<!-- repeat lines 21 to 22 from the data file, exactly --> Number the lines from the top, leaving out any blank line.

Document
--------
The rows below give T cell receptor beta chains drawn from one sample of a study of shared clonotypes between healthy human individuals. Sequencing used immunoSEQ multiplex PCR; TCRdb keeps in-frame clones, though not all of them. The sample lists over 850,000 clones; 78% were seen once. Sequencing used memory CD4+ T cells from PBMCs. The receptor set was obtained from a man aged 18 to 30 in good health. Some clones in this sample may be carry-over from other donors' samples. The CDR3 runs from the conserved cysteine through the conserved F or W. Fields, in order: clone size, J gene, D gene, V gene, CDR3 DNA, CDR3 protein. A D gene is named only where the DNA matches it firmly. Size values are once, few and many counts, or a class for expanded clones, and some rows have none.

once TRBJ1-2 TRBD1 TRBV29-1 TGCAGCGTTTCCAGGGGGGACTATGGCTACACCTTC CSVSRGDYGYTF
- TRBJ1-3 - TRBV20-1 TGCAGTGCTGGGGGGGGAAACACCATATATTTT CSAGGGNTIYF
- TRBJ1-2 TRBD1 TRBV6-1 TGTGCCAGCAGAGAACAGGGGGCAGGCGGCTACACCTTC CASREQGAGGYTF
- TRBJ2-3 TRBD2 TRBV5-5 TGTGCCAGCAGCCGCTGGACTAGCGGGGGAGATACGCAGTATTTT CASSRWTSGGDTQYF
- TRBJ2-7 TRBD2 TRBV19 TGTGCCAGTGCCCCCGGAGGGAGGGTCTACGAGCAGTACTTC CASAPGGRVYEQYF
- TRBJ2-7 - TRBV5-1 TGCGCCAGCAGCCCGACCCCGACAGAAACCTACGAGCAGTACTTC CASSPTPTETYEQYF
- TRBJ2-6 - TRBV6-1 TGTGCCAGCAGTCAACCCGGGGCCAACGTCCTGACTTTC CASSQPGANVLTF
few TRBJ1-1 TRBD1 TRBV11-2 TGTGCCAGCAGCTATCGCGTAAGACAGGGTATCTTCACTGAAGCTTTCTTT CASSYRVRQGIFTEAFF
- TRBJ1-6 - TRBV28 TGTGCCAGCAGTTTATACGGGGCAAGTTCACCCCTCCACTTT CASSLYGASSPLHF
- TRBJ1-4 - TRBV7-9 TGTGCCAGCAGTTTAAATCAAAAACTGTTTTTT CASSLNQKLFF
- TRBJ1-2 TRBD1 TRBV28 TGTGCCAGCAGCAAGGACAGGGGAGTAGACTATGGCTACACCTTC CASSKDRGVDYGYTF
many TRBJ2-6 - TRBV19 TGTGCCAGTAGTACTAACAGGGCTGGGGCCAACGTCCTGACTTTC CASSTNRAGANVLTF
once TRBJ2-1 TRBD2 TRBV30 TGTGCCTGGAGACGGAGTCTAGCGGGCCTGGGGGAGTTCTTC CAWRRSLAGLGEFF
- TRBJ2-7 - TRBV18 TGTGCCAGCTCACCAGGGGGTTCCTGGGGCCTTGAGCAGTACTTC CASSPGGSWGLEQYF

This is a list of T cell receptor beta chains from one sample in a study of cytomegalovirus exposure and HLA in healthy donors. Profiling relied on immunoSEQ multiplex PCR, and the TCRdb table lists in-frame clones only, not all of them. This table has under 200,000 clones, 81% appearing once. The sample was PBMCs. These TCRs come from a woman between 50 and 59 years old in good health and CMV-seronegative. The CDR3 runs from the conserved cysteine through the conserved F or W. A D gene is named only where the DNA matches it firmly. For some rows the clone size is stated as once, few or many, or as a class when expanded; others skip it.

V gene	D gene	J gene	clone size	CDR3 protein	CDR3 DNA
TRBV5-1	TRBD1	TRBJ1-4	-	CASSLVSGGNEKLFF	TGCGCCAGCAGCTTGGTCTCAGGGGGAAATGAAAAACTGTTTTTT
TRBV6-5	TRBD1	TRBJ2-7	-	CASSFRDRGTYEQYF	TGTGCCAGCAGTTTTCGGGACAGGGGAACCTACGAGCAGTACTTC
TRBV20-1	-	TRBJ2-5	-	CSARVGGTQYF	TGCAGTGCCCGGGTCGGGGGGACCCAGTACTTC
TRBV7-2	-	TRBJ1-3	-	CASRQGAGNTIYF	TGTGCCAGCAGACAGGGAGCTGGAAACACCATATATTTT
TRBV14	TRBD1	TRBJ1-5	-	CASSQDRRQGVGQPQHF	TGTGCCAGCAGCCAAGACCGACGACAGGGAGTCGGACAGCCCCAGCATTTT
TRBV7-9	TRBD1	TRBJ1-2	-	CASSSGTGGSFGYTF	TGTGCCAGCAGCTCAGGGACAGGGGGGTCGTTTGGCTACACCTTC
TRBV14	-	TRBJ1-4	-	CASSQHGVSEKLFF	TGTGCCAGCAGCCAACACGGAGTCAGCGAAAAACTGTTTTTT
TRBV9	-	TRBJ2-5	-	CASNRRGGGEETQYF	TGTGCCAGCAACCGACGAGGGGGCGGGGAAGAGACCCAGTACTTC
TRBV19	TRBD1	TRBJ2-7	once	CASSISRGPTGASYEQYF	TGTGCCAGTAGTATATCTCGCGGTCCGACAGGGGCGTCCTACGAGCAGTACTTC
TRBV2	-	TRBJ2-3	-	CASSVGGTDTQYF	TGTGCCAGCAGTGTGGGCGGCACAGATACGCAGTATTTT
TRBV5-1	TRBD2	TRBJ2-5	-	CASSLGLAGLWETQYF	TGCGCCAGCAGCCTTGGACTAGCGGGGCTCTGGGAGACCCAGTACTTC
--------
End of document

TRBV7-2	-	TRBJ1-3	-	CASRQGAGNTIYF	TGTGCCAGCAGACAGGGAGCTGGAAACACCATATATTTT
TRBV14	TRBD1	TRBJ1-5	-	CASSQDRRQGVGQPQHF	TGTGCCAGCAGCCAAGACCGACGACAGGGAGTCGGACAGCCCCAGCATTTT